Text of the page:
I can only assume that the Academy members got intoxicated by the fumes from the hair product in American Hustle. There is no other explanation as to how it got snubbed and The Lone Ranger became an Oscar nominee. Although I would love to see the Academy’s reaction if Jackass Presents: Bad Grandpa picks up the award – and weird wins have happened, like the time The Wolfman was triumphant – I think Dallas Buyers Club is going to pick up one of its smaller awards.
Best Costume Design
Nominees: American Hustle, The Grandmaster, The Great Gatsby, The Invisible Woman, 12 Years a Slave
I want to take to take a minute and say that Trish Summerville was robbed – ROBBED I SAY – for her excellent work on The Hunger Games: Catching Fire, a contribution that was recognised with a win by the Costume Designers’ Guild Awards. Another CDG winner was 12 Years a Slave, but, once again, I think the extravagance of The Great Gatsby will take it past the finishing line. Then again, the Academy seems to have a soft spot for American Hustle so if something is to challenge Gatsby’s BAFTA-winner Catherine Martin, it would be the wild outfits of the 1970s.
Best Film Editing
Nominees: American Hustle, Captain Phillips, Dallas Buyers Club, Gravity, 12 Years a Slave
This is one of the few categories outside of acting and direction where the corresponding guild award is an extremely reliable barometer of success. Since the turn of the century, only three winners of the American Cinema Editors’ Award – split between a drama and a comedy/musical category – have failed to win the Oscar. Academy voters also seem to have an affinity for rapid-cutting, such as the wins for Traffic, The Bourne Ultimatum and The Girl with the Dragon Tattoo, so I think technical darling Gravity will fall short to ACE-winner Captain Phillips.
Best Visual Effects
Nominees: Gravity, Iron Man 3, Star Trek Into Darkness, The Hobbit: The Desolation of Smaug, The Lone Ranger
There are a number of reasons why I should not be picking “that space film” to win this category. For starters, this would be the fifth category I would be calling in its favour. I am also a self-professed Marvel addict and geek, so there is one definite nominee and two further possibilities that should be getting my undying love and support. Finally, I have not made any completely outlandish choices so picking The Lone Ranger could satisfy that argument. But, I am going to play it safe here and say Gravity is going to be the name in the envelope.
Best Documentary – Short Subject
Nominees: CaveDigger, Facing Fear, Karama Has No Walls, Prison Terminal: The Last Days of Private Jack Hall, The Lady in Number 6: Music Saved My Life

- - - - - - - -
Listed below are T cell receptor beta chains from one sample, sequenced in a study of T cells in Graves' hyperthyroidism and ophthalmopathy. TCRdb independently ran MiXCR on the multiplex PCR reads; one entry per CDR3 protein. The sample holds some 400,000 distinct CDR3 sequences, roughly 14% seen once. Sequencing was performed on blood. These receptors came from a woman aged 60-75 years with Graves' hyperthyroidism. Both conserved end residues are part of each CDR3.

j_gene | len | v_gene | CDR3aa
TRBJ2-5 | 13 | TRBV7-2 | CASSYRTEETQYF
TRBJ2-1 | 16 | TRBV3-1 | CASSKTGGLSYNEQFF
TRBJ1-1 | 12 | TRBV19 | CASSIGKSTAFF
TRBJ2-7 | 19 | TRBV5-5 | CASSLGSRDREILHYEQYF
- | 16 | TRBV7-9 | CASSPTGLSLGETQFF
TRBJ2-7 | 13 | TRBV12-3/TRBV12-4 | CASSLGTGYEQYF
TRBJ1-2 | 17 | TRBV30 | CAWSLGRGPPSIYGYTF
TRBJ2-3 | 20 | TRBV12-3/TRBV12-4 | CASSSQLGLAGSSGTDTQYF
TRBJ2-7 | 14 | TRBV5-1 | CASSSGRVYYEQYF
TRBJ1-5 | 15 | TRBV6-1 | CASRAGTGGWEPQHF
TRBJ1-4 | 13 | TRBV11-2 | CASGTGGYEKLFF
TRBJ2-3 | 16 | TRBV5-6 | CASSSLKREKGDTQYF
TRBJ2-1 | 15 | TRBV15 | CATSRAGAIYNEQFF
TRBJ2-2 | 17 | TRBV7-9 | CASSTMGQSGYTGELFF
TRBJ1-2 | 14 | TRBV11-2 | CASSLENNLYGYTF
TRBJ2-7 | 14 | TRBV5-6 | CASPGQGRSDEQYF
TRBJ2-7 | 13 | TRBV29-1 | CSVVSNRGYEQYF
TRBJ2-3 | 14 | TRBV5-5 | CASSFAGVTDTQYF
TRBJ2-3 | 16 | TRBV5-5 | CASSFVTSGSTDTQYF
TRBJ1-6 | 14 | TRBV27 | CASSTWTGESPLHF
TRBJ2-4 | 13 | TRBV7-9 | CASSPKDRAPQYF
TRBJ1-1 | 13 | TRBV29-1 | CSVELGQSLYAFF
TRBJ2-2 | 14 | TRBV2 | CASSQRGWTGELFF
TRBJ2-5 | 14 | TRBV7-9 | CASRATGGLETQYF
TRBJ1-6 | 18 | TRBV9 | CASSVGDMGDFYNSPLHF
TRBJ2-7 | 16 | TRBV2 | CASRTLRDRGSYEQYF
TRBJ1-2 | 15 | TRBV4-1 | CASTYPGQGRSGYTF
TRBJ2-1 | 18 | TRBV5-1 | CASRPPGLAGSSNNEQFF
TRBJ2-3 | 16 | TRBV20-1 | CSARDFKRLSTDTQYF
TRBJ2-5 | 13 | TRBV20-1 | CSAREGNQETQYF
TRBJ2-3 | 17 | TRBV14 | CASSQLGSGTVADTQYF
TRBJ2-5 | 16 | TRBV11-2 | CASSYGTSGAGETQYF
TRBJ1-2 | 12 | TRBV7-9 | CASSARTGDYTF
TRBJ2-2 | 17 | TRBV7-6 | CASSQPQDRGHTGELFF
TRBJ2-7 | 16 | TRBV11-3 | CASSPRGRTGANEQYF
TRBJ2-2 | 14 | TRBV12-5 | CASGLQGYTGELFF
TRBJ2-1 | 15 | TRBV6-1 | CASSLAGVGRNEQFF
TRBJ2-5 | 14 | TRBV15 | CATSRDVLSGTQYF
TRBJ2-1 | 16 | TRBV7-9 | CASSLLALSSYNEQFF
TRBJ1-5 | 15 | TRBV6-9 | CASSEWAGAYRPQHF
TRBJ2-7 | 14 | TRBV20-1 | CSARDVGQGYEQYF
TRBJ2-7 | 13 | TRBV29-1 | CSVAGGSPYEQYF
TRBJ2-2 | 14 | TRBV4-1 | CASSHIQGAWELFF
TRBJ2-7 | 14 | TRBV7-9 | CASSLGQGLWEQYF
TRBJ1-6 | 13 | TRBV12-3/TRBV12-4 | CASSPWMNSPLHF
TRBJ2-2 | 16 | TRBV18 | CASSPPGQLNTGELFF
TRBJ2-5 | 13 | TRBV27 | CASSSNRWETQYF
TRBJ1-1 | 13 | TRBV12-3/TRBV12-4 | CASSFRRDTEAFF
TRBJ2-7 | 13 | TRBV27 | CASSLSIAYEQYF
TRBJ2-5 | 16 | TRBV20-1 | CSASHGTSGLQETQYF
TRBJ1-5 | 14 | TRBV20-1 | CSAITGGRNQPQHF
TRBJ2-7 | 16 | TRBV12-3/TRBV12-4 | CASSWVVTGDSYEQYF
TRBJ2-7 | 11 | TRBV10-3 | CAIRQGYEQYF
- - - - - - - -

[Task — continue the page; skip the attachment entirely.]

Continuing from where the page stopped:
Short subject nominees rarely get much attention outside of their specialist branches of the Academy so it is a little tricky to predict a winner in any of the three corresponding categories. Given that usual level of obscurity however, it does look like The Lady in Number 6: Music Saved My Life might pick up the win here just because of the buzz it has managed to generate with its heart-wrenching subject matter.
Best Live Action Short Film
Nominees: Do I Have to Take Care of Everything?, Helium, Just Before Losing Everything, That Wasn’t Me, The Voorman Problem
If you got Martin Freeman and Tom Hollander to act in a short film, it is more than likely you have enough of a pull in the industry to help with an Oscar campaign. And even if you don’t, all you need to do is say, “Look, we got Martin Freeman and Tom Hollander to act in a short film.” The Voorman Problem takes it here.
Best Animated Short
Nominees: Feral, Get a Horse!, Mr. Hublot, Possessions, Room on the Broom
In stark contrast to the Animated Feature category, Disney has a really good track record in this category, including a win last year for Paperman as well as letting Walt Disney himself pick up 12 of his 22 awards. Get a Horse! represents the first Oscar nomination for Mickey Mouse in years and it looks likely to continue the company’s dominance here.
And there you have it. Though I will be writing a few more posts for the blog, including a recap of the actual Oscars, the Razzies and possibly the last few smaller awards like the guilds and the Empire Awards, this is my final predictions post. And, as seems to have become the tradition with my previous two, I will end this with a harmless postscript. Ellen DeGeneres will be a better host than James Franco and Anne Hathaway combined. Thank you for your time.
(Header Image Source, Other images: cinemablend.com)